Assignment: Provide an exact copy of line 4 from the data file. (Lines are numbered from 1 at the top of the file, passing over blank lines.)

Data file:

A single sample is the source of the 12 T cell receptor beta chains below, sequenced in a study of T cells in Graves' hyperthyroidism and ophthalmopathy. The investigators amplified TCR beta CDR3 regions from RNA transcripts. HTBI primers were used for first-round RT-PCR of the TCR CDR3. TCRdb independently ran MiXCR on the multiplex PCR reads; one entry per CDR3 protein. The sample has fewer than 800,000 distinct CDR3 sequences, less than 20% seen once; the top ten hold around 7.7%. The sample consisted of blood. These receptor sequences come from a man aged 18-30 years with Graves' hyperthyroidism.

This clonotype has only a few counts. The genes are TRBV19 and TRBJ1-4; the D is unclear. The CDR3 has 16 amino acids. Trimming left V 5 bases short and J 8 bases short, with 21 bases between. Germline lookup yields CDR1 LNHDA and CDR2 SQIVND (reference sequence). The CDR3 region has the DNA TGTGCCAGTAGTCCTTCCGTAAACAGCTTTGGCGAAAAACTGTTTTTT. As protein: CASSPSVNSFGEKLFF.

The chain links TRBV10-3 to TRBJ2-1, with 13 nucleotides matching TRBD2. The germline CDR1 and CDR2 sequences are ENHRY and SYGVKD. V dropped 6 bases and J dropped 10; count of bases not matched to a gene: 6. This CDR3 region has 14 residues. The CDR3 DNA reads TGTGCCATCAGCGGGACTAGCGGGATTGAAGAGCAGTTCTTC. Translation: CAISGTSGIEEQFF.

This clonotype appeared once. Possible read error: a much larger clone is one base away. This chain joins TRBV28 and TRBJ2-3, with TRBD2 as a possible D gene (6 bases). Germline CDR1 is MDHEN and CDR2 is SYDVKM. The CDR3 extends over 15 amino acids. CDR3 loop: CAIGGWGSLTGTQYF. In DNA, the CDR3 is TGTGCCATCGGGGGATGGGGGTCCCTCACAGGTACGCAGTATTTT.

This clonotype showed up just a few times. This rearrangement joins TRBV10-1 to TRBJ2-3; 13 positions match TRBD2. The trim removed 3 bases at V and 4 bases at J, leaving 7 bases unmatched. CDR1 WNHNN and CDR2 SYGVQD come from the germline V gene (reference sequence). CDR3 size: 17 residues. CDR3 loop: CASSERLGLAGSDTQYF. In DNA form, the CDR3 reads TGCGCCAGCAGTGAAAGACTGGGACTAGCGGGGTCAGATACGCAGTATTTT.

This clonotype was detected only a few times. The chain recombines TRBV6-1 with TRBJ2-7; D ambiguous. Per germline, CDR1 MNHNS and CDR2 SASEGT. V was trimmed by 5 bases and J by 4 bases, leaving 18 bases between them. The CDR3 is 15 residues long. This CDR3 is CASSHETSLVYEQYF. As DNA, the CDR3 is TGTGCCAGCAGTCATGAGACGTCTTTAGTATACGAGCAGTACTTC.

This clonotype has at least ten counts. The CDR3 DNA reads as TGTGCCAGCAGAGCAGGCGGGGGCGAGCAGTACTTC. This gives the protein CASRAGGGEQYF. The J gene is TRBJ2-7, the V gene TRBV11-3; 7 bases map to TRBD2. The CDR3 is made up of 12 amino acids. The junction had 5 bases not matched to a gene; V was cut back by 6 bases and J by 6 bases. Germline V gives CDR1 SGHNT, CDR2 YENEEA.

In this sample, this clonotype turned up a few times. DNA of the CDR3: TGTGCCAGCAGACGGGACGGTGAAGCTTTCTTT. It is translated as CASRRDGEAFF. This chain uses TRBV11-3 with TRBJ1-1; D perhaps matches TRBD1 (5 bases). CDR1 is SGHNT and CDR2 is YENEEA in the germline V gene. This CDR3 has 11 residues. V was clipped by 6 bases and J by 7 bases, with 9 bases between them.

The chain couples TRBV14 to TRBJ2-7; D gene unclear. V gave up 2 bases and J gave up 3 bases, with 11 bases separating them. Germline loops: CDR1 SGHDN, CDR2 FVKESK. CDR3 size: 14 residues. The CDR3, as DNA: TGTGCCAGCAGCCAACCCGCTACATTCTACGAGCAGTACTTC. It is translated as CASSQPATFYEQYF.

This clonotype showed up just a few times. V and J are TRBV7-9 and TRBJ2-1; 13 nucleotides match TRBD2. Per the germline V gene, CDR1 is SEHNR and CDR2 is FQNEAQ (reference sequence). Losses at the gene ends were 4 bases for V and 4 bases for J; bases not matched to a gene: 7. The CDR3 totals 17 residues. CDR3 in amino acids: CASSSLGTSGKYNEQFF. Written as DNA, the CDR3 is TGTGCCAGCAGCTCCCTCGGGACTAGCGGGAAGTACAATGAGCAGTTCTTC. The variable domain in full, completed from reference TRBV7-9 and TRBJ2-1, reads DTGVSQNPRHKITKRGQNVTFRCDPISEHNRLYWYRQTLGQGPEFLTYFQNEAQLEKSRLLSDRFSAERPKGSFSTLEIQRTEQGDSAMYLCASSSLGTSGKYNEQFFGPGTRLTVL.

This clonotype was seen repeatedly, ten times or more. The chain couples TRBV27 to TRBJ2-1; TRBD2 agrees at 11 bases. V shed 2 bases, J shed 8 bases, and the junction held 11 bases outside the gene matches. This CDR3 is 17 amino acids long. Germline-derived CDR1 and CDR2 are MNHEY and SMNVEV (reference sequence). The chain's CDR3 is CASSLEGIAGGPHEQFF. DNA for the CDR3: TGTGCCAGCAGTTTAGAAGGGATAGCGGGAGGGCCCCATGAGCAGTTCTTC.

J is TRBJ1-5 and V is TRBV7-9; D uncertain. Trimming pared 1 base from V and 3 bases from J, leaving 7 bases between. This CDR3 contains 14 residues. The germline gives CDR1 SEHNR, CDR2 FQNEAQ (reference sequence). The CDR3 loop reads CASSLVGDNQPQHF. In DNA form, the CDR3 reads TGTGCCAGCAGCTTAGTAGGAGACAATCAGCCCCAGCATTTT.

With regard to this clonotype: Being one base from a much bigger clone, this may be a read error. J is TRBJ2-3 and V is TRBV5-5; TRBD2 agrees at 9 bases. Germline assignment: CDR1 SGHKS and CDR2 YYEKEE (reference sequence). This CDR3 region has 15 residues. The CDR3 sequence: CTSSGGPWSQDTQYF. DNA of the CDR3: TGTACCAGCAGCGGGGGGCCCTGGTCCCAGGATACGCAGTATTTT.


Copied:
This clonotype appeared once. Possible read error: a much larger clone is one base away. This chain joins TRBV28 and TRBJ2-3, with TRBD2 as a possible D gene (6 bases). Germline CDR1 is MDHEN and CDR2 is SYDVKM. The CDR3 extends over 15 amino acids. CDR3 loop: CAIGGWGSLTGTQYF. In DNA, the CDR3 is TGTGCCATCGGGGGATGGGGGTCCCTCACAGGTACGCAGTATTTT.